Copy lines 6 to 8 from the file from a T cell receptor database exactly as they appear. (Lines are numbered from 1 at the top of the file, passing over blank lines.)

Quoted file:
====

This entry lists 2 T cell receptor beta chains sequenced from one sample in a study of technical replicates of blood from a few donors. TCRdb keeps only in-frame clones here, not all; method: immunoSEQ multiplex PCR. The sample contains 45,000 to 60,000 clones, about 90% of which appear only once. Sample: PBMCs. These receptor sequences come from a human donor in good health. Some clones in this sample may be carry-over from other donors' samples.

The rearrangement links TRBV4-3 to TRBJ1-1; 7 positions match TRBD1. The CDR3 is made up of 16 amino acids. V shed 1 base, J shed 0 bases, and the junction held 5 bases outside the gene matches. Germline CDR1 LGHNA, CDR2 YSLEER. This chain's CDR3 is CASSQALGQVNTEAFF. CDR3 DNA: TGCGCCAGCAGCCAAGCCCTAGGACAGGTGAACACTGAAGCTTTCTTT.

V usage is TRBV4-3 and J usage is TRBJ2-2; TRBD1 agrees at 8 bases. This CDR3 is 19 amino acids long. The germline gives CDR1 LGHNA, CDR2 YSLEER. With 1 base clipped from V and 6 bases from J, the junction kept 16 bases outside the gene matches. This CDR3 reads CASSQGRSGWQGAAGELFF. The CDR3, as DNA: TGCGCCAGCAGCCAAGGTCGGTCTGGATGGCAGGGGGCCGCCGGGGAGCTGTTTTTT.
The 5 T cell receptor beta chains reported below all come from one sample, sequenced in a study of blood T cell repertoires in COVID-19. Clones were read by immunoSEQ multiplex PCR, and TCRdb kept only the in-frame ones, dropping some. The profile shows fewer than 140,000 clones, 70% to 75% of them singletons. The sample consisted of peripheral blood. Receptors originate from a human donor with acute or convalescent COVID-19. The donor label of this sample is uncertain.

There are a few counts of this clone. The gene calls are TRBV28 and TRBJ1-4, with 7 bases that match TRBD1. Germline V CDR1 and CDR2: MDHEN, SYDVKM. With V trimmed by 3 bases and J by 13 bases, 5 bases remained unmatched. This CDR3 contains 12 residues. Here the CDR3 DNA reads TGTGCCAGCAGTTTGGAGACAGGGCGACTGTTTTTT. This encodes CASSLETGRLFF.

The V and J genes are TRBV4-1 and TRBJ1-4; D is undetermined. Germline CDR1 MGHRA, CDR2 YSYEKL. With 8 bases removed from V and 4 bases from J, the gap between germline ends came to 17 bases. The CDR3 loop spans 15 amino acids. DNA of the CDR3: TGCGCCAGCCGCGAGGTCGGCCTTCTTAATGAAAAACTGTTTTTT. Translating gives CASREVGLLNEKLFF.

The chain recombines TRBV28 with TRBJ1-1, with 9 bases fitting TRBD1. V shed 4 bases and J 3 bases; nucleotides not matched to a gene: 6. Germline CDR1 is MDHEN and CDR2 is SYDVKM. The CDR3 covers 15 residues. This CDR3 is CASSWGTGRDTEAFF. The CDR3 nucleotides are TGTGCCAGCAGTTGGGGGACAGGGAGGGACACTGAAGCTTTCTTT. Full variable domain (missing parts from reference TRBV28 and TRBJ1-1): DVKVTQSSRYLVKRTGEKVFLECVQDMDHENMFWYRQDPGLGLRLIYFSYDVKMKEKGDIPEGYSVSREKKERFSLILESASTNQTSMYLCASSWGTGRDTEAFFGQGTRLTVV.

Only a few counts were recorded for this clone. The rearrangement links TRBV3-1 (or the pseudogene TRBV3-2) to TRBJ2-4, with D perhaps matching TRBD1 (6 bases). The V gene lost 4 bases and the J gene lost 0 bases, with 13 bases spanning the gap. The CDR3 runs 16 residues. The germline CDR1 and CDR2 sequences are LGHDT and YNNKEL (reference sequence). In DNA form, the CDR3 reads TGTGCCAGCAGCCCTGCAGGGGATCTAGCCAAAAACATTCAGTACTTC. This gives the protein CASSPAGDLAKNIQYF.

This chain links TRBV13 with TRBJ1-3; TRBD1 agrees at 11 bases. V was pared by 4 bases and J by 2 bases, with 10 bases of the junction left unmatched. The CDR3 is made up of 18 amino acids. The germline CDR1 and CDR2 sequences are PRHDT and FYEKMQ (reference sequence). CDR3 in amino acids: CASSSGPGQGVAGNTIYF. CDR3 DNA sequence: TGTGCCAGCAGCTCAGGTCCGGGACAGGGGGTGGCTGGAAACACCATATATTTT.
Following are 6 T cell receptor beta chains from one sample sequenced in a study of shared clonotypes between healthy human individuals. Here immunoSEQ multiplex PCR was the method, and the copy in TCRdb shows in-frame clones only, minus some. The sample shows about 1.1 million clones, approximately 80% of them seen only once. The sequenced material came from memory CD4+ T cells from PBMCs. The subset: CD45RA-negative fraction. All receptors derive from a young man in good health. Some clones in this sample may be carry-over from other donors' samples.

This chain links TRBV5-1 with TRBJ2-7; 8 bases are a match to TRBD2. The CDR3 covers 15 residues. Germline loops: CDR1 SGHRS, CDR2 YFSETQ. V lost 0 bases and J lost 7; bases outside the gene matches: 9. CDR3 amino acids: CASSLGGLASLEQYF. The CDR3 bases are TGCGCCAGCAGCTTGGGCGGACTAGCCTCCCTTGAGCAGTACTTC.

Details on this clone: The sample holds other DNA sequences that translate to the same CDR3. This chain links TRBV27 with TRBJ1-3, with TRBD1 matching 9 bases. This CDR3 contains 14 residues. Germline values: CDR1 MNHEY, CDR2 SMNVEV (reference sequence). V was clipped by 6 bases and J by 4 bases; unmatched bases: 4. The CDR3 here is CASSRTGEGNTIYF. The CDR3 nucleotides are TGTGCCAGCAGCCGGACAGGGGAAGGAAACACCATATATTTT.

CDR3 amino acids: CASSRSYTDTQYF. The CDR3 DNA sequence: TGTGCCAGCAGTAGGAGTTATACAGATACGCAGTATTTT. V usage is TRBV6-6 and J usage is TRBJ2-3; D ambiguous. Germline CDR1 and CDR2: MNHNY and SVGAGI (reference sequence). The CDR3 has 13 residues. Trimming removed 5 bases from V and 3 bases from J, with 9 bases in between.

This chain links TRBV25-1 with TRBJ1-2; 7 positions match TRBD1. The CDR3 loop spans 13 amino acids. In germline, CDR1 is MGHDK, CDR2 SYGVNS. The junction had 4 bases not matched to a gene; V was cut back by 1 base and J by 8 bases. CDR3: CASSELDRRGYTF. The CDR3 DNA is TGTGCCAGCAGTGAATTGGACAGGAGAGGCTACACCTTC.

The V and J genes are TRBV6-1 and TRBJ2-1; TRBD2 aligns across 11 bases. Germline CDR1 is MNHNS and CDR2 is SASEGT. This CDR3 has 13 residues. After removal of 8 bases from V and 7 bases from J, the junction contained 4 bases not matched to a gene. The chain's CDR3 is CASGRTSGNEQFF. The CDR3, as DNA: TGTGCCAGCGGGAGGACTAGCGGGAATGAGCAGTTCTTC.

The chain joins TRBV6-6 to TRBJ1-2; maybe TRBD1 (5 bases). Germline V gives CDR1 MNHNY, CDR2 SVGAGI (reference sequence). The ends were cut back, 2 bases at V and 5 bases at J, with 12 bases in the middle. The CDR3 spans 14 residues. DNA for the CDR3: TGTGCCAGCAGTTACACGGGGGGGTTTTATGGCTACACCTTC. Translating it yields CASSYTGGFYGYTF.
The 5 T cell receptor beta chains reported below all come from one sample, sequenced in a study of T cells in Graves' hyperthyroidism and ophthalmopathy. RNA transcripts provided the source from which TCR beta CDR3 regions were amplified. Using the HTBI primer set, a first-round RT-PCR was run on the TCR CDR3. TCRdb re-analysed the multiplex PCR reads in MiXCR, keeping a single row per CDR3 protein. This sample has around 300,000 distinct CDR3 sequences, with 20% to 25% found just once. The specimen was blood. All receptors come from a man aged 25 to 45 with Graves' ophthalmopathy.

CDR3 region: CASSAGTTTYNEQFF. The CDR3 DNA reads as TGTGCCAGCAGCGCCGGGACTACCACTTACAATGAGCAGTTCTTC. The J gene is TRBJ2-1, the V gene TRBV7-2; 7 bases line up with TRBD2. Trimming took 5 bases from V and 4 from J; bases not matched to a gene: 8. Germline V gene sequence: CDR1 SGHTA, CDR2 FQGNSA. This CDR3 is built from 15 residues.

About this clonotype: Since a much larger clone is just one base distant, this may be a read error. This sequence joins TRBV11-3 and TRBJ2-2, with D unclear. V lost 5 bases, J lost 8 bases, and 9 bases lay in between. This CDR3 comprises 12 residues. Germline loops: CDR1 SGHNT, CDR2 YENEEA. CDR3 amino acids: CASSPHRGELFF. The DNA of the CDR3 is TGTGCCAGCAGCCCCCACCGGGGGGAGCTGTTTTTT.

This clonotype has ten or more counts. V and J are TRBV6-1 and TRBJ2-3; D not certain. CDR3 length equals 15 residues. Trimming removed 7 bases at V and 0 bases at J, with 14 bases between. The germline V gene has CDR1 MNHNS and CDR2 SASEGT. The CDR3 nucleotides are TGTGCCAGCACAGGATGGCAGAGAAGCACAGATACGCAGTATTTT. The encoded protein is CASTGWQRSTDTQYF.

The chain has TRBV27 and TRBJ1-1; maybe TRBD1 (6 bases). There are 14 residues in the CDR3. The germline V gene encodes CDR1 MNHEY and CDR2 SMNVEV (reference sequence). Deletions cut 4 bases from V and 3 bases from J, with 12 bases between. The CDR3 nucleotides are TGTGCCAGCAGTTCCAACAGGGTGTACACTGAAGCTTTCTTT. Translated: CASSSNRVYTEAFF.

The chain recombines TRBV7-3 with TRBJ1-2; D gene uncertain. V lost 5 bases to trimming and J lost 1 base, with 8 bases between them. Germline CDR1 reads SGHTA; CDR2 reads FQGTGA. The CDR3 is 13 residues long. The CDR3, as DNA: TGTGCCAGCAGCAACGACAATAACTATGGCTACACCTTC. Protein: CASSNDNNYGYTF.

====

The V and J genes are TRBV4-1 and TRBJ1-4; D is undetermined. Germline CDR1 MGHRA, CDR2 YSYEKL. With 8 bases removed from V and 4 bases from J, the gap between germline ends came to 17 bases. The CDR3 loop spans 15 amino acids. DNA of the CDR3: TGCGCCAGCCGCGAGGTCGGCCTTCTTAATGAAAAACTGTTTTTT. Translating gives CASREVGLLNEKLFF.

The chain recombines TRBV28 with TRBJ1-1, with 9 bases fitting TRBD1. V shed 4 bases and J 3 bases; nucleotides not matched to a gene: 6. Germline CDR1 is MDHEN and CDR2 is SYDVKM. The CDR3 covers 15 residues. This CDR3 is CASSWGTGRDTEAFF. The CDR3 nucleotides are TGTGCCAGCAGTTGGGGGACAGGGAGGGACACTGAAGCTTTCTTT. Full variable domain (missing parts from reference TRBV28 and TRBJ1-1): DVKVTQSSRYLVKRTGEKVFLECVQDMDHENMFWYRQDPGLGLRLIYFSYDVKMKEKGDIPEGYSVSREKKERFSLILESASTNQTSMYLCASSWGTGRDTEAFFGQGTRLTVV.

Only a few counts were recorded for this clone. The rearrangement links TRBV3-1 (or the pseudogene TRBV3-2) to TRBJ2-4, with D perhaps matching TRBD1 (6 bases). The V gene lost 4 bases and the J gene lost 0 bases, with 13 bases spanning the gap. The CDR3 runs 16 residues. The germline CDR1 and CDR2 sequences are LGHDT and YNNKEL (reference sequence). In DNA form, the CDR3 reads TGTGCCAGCAGCCCTGCAGGGGATCTAGCCAAAAACATTCAGTACTTC. This gives the protein CASSPAGDLAKNIQYF.